Equilibrium studies

In order to understand the mechanism of the adsorption process, the Langmuir isotherm was used. Owing to some parameters being undetermined for the Freundlich model, a linear behavior was assumed.

The Langmuir isotherm establishes that the adsorption of the adsorbate takes place as monolayer adsorption on the homogeneous surface of the adsorbent. All adsorption sites are equal and the activation energy for the adsorption is uniform for all adsorbed molecules. Equation (6) represents the linear expression of the Langmuir adsorption isotherm (Langmuir 1918):  
formula
(6)
where qe is the equilibrium adsorption capacity (mg g−1), Ce is the equilibrium concentration of MO (mg L−1), ql is the Langmuir maximum adsorption capacity (mg g−1), and kl is the Langmuir constant.
Equation (7) represents a linear model of adsorption:  
formula
(7)
where qe is the equilibrium adsorption capacity (mg g−1), kl is the linear constant of the process, Ce is the remnant concentration of MO (mg L−1) and I is the intercept. Table 5 shows the calculated parameters for the Langmuir and linear equations.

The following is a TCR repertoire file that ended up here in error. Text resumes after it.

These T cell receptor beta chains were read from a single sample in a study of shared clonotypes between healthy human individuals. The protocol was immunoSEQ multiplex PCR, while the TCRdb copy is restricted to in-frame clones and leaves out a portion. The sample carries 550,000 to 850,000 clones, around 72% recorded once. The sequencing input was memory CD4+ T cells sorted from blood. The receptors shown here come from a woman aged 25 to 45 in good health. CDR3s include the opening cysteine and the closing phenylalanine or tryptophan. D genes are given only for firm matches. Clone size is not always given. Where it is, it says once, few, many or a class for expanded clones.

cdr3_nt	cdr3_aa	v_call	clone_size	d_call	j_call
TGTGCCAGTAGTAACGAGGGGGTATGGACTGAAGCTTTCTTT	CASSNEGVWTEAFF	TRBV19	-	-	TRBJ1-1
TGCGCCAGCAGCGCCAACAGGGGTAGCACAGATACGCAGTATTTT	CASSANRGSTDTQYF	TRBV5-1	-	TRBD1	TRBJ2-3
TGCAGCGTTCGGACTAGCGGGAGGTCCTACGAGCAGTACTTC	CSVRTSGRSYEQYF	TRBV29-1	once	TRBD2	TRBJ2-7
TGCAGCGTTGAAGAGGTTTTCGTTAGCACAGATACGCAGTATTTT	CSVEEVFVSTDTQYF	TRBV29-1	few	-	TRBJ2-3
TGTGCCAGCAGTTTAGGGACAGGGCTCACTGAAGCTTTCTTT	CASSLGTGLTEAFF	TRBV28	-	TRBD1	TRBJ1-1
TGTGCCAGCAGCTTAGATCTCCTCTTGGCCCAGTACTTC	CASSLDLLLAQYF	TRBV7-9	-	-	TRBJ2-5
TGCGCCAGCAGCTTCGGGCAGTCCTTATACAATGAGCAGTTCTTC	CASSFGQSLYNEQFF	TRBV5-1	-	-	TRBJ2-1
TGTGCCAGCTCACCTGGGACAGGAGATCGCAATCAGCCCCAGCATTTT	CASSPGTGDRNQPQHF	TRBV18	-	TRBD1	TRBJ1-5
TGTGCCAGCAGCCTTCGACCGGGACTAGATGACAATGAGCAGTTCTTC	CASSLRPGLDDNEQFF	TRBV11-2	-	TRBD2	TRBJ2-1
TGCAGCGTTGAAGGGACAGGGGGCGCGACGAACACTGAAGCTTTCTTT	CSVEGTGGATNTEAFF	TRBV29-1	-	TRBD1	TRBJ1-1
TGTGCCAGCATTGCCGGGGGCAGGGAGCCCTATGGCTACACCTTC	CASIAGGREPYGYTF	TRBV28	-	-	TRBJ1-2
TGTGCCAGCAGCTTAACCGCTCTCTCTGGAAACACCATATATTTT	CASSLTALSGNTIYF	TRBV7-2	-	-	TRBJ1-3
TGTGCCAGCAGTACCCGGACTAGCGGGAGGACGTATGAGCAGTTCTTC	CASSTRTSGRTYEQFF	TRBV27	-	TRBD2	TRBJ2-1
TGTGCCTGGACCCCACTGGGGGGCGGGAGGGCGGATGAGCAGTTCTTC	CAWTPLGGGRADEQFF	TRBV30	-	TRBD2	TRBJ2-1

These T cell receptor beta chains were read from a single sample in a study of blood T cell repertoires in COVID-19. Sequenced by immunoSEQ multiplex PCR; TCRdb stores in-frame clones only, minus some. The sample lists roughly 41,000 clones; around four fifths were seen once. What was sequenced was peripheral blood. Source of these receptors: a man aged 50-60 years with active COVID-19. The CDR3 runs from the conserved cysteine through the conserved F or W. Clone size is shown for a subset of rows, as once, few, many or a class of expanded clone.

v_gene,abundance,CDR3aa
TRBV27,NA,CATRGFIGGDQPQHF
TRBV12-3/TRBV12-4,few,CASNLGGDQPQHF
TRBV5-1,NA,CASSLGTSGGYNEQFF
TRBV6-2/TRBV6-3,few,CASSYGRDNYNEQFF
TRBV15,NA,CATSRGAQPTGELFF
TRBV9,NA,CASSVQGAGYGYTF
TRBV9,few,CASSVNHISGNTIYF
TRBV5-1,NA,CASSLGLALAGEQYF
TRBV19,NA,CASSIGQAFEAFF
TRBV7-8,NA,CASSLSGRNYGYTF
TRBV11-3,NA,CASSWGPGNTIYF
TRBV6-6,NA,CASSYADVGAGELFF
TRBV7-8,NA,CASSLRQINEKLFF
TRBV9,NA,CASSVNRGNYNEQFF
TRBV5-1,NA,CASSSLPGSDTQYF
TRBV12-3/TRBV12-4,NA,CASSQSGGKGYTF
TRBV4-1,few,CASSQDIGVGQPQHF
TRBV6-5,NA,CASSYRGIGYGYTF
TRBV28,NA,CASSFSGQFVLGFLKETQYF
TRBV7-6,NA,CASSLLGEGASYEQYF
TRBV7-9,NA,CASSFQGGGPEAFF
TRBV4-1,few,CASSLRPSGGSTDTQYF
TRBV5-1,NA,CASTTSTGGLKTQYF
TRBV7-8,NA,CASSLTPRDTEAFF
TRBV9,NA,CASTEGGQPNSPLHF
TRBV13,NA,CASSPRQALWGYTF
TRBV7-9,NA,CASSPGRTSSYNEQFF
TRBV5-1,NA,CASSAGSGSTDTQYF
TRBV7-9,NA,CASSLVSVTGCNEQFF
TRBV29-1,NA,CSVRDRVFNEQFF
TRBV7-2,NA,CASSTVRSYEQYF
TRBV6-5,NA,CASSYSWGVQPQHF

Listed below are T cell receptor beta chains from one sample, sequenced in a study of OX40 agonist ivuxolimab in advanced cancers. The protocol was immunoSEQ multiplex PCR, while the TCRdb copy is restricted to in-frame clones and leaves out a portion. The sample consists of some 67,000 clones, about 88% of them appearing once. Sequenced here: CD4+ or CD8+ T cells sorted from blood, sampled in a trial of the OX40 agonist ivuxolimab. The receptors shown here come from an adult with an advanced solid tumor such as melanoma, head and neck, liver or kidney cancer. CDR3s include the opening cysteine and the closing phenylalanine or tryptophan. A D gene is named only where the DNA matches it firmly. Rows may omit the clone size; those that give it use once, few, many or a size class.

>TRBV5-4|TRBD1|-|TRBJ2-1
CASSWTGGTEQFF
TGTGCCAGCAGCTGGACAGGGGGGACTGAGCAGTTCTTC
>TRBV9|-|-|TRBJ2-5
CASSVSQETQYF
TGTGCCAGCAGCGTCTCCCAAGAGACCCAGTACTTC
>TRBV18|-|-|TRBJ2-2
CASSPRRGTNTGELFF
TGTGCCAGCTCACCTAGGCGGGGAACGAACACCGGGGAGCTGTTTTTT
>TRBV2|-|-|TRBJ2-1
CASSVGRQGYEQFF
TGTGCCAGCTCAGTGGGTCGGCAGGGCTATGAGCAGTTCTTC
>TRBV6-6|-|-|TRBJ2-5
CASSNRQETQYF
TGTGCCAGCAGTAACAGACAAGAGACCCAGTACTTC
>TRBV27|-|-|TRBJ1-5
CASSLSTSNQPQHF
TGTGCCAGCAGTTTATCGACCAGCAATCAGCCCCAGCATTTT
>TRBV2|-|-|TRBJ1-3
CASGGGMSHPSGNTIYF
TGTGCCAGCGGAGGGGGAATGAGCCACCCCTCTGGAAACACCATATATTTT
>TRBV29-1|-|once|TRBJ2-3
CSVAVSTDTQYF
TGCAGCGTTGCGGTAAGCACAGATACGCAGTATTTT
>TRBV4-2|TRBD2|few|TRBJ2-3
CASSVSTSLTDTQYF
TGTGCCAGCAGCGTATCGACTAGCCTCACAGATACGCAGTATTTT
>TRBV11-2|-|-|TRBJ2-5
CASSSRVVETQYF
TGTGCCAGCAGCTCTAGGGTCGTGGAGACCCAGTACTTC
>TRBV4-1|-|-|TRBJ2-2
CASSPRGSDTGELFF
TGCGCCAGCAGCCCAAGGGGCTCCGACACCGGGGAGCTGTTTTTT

Table 5

Adsorption isotherm model parameters for MO adsorption on Amberlite IRA 402, 20 °C

Langmuir isotherm
Linear model
ql (mg g−1)kl (L mg−1)R2I (mg g−1)kl (g L−1)R2
161.3 20.67 0.989 68.18 47.06 0.808 
Langmuir isotherm
Linear model
ql (mg g−1)kl (L mg−1)R2I (mg g−1)kl (g L−1)R2
161.3 20.67 0.989 68.18 47.06 0.808 

It seems that the Langmuir model fitted better than the linear model due to the higher correlation coefficient. This result shows that MO adsorption is determined for the homogeneous surface of the adsorbent with sites energetically equivalent.

Thermodynamic studies

The influence of temperature on the adsorption capacity of MO was investigated in order to determine the spontaneity and thermal properties of the adsorption process.